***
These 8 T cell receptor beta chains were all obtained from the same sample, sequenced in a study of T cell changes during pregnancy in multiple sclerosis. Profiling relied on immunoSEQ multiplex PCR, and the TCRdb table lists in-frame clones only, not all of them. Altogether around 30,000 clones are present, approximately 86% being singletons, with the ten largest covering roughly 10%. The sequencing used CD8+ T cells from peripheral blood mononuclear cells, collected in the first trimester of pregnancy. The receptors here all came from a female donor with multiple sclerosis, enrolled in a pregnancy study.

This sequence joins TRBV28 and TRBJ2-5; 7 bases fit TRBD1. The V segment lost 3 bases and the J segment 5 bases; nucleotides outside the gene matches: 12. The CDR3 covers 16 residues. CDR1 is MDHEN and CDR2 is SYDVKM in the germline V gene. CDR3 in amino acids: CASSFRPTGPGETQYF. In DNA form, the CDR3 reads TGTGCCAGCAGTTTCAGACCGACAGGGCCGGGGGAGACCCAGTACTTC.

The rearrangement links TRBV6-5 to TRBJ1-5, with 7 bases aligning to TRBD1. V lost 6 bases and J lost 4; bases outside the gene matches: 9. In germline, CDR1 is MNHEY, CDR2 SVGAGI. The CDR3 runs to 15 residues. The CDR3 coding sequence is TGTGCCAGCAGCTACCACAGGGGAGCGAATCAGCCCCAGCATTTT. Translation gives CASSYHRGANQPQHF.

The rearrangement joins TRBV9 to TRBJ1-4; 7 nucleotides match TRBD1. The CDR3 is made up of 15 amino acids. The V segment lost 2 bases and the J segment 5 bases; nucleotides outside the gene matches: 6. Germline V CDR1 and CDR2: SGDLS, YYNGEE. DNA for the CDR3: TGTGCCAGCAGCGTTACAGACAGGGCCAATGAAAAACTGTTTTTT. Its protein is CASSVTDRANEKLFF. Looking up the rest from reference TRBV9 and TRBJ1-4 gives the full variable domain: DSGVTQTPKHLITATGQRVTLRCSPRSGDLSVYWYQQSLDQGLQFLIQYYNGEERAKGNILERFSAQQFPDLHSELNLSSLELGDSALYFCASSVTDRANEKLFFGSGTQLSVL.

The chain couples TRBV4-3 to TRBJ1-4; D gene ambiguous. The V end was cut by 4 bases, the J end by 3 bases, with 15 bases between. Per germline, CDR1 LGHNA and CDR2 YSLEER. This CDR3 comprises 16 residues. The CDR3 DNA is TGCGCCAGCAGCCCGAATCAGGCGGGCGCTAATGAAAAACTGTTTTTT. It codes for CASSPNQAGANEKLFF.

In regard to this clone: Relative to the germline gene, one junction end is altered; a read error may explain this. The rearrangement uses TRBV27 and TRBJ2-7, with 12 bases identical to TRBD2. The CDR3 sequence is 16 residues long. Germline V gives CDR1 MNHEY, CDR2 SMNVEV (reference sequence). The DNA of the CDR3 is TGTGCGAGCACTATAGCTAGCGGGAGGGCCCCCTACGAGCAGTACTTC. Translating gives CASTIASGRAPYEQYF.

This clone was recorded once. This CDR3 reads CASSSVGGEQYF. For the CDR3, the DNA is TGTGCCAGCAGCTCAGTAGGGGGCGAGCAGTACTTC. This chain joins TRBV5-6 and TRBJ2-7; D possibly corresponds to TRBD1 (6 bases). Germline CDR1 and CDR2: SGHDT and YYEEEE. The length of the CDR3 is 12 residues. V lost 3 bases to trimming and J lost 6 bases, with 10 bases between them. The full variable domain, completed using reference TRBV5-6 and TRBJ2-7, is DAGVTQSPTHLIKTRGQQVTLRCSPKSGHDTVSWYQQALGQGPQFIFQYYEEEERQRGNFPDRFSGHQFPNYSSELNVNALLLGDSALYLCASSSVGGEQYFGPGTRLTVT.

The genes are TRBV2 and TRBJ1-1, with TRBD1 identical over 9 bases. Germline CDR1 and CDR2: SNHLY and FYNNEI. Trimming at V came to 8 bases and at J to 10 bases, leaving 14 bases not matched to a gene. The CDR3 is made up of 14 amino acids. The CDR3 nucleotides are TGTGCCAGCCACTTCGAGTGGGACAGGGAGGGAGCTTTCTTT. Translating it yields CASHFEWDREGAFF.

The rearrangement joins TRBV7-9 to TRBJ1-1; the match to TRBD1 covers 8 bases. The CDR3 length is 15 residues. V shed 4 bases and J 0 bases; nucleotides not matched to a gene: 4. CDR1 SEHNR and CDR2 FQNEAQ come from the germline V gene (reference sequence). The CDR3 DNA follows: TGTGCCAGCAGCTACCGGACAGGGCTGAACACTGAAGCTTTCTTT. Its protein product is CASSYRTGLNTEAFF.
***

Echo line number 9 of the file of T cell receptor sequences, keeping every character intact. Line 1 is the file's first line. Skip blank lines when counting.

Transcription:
The rearrangement joins TRBV7-9 to TRBJ1-1; the match to TRBD1 covers 8 bases. The CDR3 length is 15 residues. V shed 4 bases and J 0 bases; nucleotides not matched to a gene: 4. CDR1 SEHNR and CDR2 FQNEAQ come from the germline V gene (reference sequence). The CDR3 DNA follows: TGTGCCAGCAGCTACCGGACAGGGCTGAACACTGAAGCTTTCTTT. Its protein product is CASSYRTGLNTEAFF.